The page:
Space travel companies might be able to increase demand for future flights by offering this insurance themselves. Celebrity Ashton Kutcher is known to have had a ticket for an early space flight but decided to postpone the trip and even sell his ticket after his wife, Mila Kunis, convinced him not to go into space. These same reservations and concerns about space travel are not uncommon. It is possible that, by offering space travel insurance, companies could alleviate some of these concerns and hence sell more flights. Is there a magic premium price point at which people would be willing to assume the risk of early commercial space flights and maybe even limited coverage amounts? Perhaps, if this coverage could be embedded and offered as an add-on when the space flight itself is purchased. It wasn’t long ago pre-travel life insurance could be purchased when taking a commercial airline flight and passengers could accept or decline the product.8 Insurers like Allianz began to develop commercial space tourism policies back in 2012 but it is unknown whether anyone bought any.3 As space travel changes from high net worth individuals to the regular public, insurers may be more willing to write policies. There is inherent risk in traveling into space, even ignoring all the space junk that is reported to be orbiting around, but technology will evolve over time and safety will always be a priority when the public is involved and space travel is commercialized. Space travel insurance may be mandated through regulations and hence purchased by companies or simply desired by travelers with a range of net worths and purchased by passengers directly.
As space flights become more routine, the insurance industry will gather data needed to complete reasonable underwriting and pricing. Space travel will evolve and may meet the characteristics of an insurable risk. Auto insurance was once new and innovative when the automobile was first introduced and became more affordable over time and even legally required as the automobile became commonplace. Scientists and technologists believe that commuting into space is well within the future and may become widespread. Even further in the future, there has been long-time talk about building colonies in space. If this does happen, there would need to be transportation between Earth and these colonies. If cars in the future do fly, is it possible that they could reach space too? Or will rockets and spaceships simply replace cars? The insurance industry would be sure to cover any changes in mainstream transportation, especially if there is a need and there is potential profit to be earned.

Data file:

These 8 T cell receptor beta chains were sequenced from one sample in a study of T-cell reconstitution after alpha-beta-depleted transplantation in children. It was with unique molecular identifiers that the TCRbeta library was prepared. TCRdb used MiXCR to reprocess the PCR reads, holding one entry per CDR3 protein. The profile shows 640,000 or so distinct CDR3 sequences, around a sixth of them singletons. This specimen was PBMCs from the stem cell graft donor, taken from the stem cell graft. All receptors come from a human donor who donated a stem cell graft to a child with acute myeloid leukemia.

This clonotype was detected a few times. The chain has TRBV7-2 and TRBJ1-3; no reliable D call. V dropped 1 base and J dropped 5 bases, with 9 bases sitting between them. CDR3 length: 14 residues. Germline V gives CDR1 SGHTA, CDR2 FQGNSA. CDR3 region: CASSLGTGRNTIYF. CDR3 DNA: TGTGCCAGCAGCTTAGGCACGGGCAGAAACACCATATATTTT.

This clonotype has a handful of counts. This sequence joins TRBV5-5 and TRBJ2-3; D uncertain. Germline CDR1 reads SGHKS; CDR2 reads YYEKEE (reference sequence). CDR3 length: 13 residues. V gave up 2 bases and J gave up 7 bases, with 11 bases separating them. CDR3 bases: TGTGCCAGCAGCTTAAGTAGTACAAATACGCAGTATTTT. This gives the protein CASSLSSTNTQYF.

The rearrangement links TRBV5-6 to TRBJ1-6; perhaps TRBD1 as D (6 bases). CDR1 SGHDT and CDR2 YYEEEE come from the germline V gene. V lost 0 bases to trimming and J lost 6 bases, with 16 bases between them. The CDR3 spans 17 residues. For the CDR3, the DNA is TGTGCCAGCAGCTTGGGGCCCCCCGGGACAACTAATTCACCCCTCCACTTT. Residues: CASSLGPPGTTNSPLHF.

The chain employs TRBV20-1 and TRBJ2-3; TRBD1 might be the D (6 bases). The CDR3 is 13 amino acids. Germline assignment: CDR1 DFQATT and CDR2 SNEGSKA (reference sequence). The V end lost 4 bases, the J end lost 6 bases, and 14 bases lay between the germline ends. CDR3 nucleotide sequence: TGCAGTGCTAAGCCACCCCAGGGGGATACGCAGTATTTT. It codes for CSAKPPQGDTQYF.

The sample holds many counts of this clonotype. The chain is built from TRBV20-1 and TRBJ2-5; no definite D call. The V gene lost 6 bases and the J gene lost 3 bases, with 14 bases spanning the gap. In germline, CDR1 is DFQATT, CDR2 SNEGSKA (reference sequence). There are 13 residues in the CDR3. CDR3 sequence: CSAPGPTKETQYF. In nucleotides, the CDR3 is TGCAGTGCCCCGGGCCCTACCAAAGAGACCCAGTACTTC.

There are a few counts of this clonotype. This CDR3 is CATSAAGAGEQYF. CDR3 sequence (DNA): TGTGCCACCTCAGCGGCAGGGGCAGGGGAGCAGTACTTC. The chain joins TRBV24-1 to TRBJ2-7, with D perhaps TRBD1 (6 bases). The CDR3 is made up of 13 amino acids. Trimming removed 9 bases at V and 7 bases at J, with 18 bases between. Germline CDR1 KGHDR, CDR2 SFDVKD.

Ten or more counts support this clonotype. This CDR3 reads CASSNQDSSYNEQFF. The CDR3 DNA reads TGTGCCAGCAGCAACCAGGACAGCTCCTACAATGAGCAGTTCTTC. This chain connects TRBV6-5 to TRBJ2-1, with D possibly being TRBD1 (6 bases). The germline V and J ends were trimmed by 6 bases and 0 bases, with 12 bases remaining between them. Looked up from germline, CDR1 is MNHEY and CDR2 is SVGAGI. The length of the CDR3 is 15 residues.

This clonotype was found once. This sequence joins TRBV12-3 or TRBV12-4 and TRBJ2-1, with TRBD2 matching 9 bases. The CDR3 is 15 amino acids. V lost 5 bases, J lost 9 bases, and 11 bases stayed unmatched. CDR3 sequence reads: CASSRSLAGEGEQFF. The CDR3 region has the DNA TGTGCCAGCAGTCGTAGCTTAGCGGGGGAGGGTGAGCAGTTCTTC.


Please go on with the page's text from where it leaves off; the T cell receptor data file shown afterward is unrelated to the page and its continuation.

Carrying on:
This all raises the question of whether space travel insurance can evolve and become as common as auto insurance.
1The New York Times (July 11, 2021). What will it cost to fly Virgin Galactic to space? Retrieved July 21, 2021, from https://www.nytimes.com/2021/07/11/science/cost-to-fly-virgin-galactic-space.html (subscription required).
2Business Wire (June 29, 2021). ADDING MULTIMEDIA XINSURANCE Offers Space Insurance to Jeff Bezos and Blue Origin Passengers. Retrieved July 21, 2021, from https://www.businesswire.com/news/home/20210629005911/en/ADDING-MULTIMEDIA-XINSURANCE-Offers-Space-Insurance-to-Jeff-Bezos-and-Blue-Origin-Passengers.
3The New York Times (July 9, 2021). Spaceflights for Richard Branson and Jeff Bezos spur a race for insurers, too. Retrieved July 21, 2021, from https://www.nytimes.com/2021/07/09/business/richard-branson-jeff-bezos-spaceflight-insurance.html (subscription required).
4Reuters (June 24, 2021). Bezos' 2021 Space Odyssey a risk too far for insurers. Retrieved July 21, 2021, from https://www.reuters.com/technology/bezos-2021-space-odyssey-risk-too-far-insurers-2021-06-24/.
5Willis Towers Watson (April 21, 2021). Insurance Marketplace Realities 2021 Spring Update – Aerospace. Retrieved July 21, 2021, from https://www.willistowerswatson.com/en-US/Insights/2021/04/insurance-marketplace-realities-2021-spring-update-aerospace
6Barron's (July 19, 2021). Travelers’ Insurance for Space Travel Could Be on the Way. Retrieved July 21, 2021, from https://www.barrons.com/articles/space-tourism-insurance-blue-origin-virgin-galactic-51626553505.
7CNN Business (September 15, 2018). Why on Earth would a company offer insurance for space travel? Retrieved July 21, 2021, from https://money.cnn.com/2018/09/15/technology/business/space-insurance-industry/index.html.
8Insurance Business (May 27, 2015). A look back: Whatever happened to airport insurance vending machines? Retrieved July 21, 2021, from https://www.insurancebusinessmag.com/us/news/breaking-news/a-look-back-whatever-happened-to-airport-insurance-vending-machines-22593.aspx